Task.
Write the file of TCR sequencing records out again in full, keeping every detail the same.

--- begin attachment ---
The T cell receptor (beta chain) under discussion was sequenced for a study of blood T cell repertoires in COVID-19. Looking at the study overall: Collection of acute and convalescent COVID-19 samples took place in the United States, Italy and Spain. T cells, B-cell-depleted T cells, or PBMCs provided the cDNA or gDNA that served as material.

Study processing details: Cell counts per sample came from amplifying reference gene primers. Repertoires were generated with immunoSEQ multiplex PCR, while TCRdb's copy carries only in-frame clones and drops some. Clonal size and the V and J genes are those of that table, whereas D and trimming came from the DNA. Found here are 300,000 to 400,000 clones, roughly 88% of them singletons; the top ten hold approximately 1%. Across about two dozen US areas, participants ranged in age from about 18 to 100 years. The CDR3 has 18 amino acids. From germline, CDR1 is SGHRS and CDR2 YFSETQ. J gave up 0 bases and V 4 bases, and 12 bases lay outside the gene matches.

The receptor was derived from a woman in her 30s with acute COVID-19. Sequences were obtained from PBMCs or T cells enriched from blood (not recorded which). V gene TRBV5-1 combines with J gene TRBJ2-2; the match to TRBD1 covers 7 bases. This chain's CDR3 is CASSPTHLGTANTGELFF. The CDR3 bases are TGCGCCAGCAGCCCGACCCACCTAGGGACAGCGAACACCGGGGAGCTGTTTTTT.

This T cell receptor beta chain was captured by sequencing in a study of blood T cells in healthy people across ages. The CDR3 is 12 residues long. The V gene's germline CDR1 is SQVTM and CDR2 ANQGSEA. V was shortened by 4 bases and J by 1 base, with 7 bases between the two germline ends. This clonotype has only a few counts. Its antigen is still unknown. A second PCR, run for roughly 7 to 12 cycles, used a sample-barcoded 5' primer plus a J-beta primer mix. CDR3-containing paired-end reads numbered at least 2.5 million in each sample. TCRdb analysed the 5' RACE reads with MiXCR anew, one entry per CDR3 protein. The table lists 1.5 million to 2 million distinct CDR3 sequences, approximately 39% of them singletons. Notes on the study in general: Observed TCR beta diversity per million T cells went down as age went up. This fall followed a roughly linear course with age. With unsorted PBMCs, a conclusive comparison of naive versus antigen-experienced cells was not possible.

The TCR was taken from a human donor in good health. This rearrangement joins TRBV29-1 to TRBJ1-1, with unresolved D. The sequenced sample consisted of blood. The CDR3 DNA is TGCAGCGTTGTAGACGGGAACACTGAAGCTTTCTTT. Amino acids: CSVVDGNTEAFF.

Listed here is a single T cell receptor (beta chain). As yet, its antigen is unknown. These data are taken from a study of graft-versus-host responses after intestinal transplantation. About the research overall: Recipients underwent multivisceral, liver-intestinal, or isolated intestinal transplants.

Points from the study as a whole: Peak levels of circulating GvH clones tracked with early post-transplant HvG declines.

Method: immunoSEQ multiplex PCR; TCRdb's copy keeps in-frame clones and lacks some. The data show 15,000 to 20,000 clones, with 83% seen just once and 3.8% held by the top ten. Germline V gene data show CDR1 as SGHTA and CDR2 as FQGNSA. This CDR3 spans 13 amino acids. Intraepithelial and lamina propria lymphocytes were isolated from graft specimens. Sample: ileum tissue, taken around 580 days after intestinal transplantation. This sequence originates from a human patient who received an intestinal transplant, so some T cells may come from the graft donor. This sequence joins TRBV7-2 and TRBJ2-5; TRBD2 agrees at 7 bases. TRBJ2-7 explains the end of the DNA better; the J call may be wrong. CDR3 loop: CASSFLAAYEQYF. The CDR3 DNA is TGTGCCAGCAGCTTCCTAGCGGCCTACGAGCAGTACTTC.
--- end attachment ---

The T cell receptor (beta chain) under discussion was sequenced for a study of blood T cell repertoires in COVID-19. Looking at the study overall: Collection of acute and convalescent COVID-19 samples took place in the United States, Italy and Spain. T cells, B-cell-depleted T cells, or PBMCs provided the cDNA or gDNA that served as material.

Study processing details: Cell counts per sample came from amplifying reference gene primers. Repertoires were generated with immunoSEQ multiplex PCR, while TCRdb's copy carries only in-frame clones and drops some. Clonal size and the V and J genes are those of that table, whereas D and trimming came from the DNA. Found here are 300,000 to 400,000 clones, roughly 88% of them singletons; the top ten hold approximately 1%. Across about two dozen US areas, participants ranged in age from about 18 to 100 years. The CDR3 has 18 amino acids. From germline, CDR1 is SGHRS and CDR2 YFSETQ. J gave up 0 bases and V 4 bases, and 12 bases lay outside the gene matches.

The receptor was derived from a woman in her 30s with acute COVID-19. Sequences were obtained from PBMCs or T cells enriched from blood (not recorded which). V gene TRBV5-1 combines with J gene TRBJ2-2; the match to TRBD1 covers 7 bases. This chain's CDR3 is CASSPTHLGTANTGELFF. The CDR3 bases are TGCGCCAGCAGCCCGACCCACCTAGGGACAGCGAACACCGGGGAGCTGTTTTTT.

This T cell receptor beta chain was captured by sequencing in a study of blood T cells in healthy people across ages. The CDR3 is 12 residues long. The V gene's germline CDR1 is SQVTM and CDR2 ANQGSEA. V was shortened by 4 bases and J by 1 base, with 7 bases between the two germline ends. This clonotype has only a few counts. Its antigen is still unknown. A second PCR, run for roughly 7 to 12 cycles, used a sample-barcoded 5' primer plus a J-beta primer mix. CDR3-containing paired-end reads numbered at least 2.5 million in each sample. TCRdb analysed the 5' RACE reads with MiXCR anew, one entry per CDR3 protein. The table lists 1.5 million to 2 million distinct CDR3 sequences, approximately 39% of them singletons. Notes on the study in general: Observed TCR beta diversity per million T cells went down as age went up. This fall followed a roughly linear course with age. With unsorted PBMCs, a conclusive comparison of naive versus antigen-experienced cells was not possible.

The TCR was taken from a human donor in good health. This rearrangement joins TRBV29-1 to TRBJ1-1, with unresolved D. The sequenced sample consisted of blood. The CDR3 DNA is TGCAGCGTTGTAGACGGGAACACTGAAGCTTTCTTT. Amino acids: CSVVDGNTEAFF.

Listed here is a single T cell receptor (beta chain). As yet, its antigen is unknown. These data are taken from a study of graft-versus-host responses after intestinal transplantation. About the research overall: Recipients underwent multivisceral, liver-intestinal, or isolated intestinal transplants.

Points from the study as a whole: Peak levels of circulating GvH clones tracked with early post-transplant HvG declines.

Method: immunoSEQ multiplex PCR; TCRdb's copy keeps in-frame clones and lacks some. The data show 15,000 to 20,000 clones, with 83% seen just once and 3.8% held by the top ten. Germline V gene data show CDR1 as SGHTA and CDR2 as FQGNSA. This CDR3 spans 13 amino acids. Intraepithelial and lamina propria lymphocytes were isolated from graft specimens. Sample: ileum tissue, taken around 580 days after intestinal transplantation. This sequence originates from a human patient who received an intestinal transplant, so some T cells may come from the graft donor. This sequence joins TRBV7-2 and TRBJ2-5; TRBD2 agrees at 7 bases. TRBJ2-7 explains the end of the DNA better; the J call may be wrong. CDR3 loop: CASSFLAAYEQYF. The CDR3 DNA is TGTGCCAGCAGCTTCCTAGCGGCCTACGAGCAGTACTTC.